Toyota Highlander Limited ZR review: hybrid, American style

David Linklater
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Base price
CO2 level g/km
Fuel Consumption (l/100km)
Maximum power kW
Towing (Tonnes)
  • Truly lavish and feels it
  • Hybrid refinement
  • Supple and well-controlled ride
  • It really is quite big
  • Toned-down Limited is $8k cheaper
  • Soft chassis at speed

Toyota has a lot of boxes ticked with the new Highlander. It’s a seven-seater with family-plus passenger and cargo space, yet with the new hybrid powertrain it delivers that supersized package with the potential for sub-6.0-litre per 100km fuel economy.

In flagship Limited ZR form, Highlander has to tick another box: luxury SUV. In max bells-and-whistles specification, it tops out at $74,990, which is significant money for a mainstream Toyota – although certainly still in the value ballpark compared with rivals like the Kia Sorento and Hyundai Santa Fe.

There’s also a Limited model, so the Limited ZR is essentially the Highlander-with-everything-and-then-a-bit-more. It’s truly lavish with sparkly 20-inch alloys, quilted leather with heated/vented front seats, colour head-up display, panoramic glass sunroof and grunty audio system. It’s the only Highlander with a hands-free “kick” power tailgate, which seems a bit stingy on Toyota’s part; but yay for ZR buyers all the same.

The hybrid powertrain helps with the luxury ambience, of course. Essentially a powered-up version of the RAV4 system (Highlander gets another 21kW), it’s really good at regen; so while the battery is only theoretically good for a few hundred metres of EV running, in reality it’s gathering up every bit of wasted energy and eschews petrol power for much urban running. It’s as quiet as a church and makes you feel just as pious.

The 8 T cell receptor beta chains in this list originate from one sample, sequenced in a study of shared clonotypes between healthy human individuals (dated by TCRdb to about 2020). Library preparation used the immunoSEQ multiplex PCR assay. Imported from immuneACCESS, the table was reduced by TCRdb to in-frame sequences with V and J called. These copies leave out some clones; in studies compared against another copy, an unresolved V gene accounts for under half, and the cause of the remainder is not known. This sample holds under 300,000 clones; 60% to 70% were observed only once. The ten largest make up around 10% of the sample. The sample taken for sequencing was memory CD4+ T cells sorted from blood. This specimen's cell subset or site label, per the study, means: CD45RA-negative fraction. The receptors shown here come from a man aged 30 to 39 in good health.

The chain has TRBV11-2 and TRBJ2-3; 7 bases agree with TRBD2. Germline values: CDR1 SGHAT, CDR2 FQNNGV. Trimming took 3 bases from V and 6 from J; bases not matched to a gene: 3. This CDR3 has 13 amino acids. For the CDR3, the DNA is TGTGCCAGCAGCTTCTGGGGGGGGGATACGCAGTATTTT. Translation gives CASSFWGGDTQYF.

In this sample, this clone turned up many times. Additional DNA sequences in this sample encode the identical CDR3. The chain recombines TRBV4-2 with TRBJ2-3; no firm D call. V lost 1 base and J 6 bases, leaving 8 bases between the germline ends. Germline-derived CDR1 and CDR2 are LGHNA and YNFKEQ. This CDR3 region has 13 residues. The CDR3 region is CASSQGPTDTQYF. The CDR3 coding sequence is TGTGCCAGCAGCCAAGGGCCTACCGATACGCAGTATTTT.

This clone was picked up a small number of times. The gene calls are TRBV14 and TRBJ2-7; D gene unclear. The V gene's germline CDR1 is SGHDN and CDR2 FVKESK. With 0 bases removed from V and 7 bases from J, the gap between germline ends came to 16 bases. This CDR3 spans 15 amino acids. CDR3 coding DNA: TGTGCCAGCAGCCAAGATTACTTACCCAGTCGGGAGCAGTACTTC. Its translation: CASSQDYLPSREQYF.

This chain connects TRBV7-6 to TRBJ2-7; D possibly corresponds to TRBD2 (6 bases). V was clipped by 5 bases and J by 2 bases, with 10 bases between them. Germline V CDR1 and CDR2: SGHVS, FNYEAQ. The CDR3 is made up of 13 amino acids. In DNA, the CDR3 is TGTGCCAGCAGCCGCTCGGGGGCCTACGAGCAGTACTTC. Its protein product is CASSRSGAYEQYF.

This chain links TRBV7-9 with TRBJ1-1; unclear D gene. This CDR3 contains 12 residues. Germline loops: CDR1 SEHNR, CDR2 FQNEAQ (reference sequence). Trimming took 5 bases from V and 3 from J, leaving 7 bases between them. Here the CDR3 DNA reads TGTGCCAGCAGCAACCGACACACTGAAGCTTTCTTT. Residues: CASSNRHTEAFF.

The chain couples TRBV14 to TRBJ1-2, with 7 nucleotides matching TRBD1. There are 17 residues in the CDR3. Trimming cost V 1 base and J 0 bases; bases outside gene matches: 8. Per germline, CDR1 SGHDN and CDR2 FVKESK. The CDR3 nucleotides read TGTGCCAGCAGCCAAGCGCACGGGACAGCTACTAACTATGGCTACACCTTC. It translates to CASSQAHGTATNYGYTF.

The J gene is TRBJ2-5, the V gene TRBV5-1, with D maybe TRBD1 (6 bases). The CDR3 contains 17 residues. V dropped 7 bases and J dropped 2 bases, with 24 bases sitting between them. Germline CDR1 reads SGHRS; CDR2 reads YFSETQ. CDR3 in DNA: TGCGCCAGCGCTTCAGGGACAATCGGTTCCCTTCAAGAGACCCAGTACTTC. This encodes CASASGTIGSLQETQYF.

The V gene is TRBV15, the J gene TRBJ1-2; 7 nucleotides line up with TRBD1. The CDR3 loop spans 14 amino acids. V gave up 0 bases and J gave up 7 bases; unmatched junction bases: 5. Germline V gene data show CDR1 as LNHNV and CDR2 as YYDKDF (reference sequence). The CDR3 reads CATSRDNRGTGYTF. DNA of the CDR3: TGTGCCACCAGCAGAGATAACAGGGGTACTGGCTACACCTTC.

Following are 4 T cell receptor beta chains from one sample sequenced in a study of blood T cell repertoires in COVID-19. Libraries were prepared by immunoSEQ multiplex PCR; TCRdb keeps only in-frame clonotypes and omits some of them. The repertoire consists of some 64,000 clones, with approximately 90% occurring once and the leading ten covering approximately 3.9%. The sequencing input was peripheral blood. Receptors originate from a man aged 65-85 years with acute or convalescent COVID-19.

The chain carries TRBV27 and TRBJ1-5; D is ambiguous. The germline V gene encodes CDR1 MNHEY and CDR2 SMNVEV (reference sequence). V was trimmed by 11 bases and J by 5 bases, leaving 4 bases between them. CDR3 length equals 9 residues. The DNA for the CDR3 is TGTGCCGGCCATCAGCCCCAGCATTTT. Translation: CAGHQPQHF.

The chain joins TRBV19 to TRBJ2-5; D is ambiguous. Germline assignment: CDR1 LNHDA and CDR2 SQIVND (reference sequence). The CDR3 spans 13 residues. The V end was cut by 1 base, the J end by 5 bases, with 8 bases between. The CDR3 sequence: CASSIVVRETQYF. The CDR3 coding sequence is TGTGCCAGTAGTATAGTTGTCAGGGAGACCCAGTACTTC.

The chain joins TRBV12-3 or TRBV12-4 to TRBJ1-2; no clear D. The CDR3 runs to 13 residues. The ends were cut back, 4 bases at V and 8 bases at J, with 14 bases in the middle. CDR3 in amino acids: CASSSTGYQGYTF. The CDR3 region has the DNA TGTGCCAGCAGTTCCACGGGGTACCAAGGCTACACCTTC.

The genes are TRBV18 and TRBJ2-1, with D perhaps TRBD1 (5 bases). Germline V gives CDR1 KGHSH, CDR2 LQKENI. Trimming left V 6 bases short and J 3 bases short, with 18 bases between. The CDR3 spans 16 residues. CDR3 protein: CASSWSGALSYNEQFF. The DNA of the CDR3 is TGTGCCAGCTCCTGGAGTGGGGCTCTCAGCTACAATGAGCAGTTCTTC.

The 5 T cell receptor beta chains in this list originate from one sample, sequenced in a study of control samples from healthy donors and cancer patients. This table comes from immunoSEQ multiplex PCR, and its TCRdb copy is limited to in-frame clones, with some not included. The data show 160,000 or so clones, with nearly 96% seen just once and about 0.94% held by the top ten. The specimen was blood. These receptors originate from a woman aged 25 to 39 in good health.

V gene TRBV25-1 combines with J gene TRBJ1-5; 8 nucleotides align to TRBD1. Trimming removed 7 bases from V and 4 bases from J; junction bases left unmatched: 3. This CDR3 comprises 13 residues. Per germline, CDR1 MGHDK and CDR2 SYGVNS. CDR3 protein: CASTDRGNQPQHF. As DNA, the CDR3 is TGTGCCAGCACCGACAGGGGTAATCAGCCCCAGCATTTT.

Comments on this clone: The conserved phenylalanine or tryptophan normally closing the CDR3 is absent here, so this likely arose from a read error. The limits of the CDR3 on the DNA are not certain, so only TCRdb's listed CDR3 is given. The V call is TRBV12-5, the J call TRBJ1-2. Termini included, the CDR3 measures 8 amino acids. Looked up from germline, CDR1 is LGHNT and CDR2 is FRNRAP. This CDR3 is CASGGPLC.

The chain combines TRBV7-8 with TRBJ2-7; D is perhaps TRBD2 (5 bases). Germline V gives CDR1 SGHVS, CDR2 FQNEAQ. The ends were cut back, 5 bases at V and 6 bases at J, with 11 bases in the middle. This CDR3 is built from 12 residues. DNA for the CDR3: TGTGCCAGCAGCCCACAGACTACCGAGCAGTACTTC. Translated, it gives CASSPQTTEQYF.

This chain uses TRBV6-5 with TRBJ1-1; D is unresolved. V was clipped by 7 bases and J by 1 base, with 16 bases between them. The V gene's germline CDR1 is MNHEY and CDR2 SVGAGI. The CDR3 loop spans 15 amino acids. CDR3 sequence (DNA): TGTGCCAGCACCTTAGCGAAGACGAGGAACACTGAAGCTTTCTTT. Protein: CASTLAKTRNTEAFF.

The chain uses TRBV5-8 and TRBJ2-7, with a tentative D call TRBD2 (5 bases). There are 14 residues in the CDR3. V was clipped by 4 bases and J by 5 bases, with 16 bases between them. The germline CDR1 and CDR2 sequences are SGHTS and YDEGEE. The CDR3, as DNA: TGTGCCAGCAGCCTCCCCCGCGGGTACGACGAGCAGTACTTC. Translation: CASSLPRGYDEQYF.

The 184kW engine isn’t quite up to the output of the 218kW 3.5-litre V6, but it’s still a strong performer and Toyota’s transmission keeps CVT “flaring” in check. The four-pot soundtrack isn’t exactly premium under load, but that’s opportunity cost for silent city driving. You can’t have the ZR with the V6 anyway; Toyota sees its top model as a hybrid and hybrid only.

To view all Toyota Highlander models listed on DRIVEN, click here

As with RAV4, the E-Four all-wheel drive is clever and something perfected on Lexus models a long time ago: the petrol engine drives the front, the electric motor the rear, which means it’s very quick to respond to changing traction demands.

The Highlander is an SUV made in the US, for the US, so it favours comfort over speedy cornering. That’s perfectly in character and even though the chassis starts to float a bit when you’re pressing on, it remains well-controlled and predictable.

The dashboard is a bit fussy, with Toyota’s signature asymmetrical infotainment screen and murky graphics, although you can bypass all of that with Apple CarPlay or Android Auto phone projection; nice shelf for your phone, too, with a port to feed the cord though from the USB port lower down. It’s the little things, and you certainly can’t fault the build quality.

Legroom in the rear is truly vast, although the seats could do with a bit more shape. The third row is knees-up occasional, but that’s standard for vehicles of this type. Even in seven-seat configuration you get a short but very tall load space (330l-plus). Fold them away flat and you have a five-seater with a cavernous 658l.

Once upon a time, the neighbours would have dismissed your new Highlander as a rental car. Rentals aren’t a massive Toyota NZ thing any more (which is separate to rentals not being a big thing generally thanks to Covid-19); that, combined with this all-new model and the addition of hybrid technology, makes the new Highlander a highly desirable luxury SUV in a way that it has never been before.

ENGINE: 2.5-litre petrol four with hybrid electric system
POWER: 184kW (total system)/242Nm
GEARBOX: Continuously Variable Transmission, E-Four AWD
ECONOMY: 5.6l/100km, 128g/km
PRICE: $74,990


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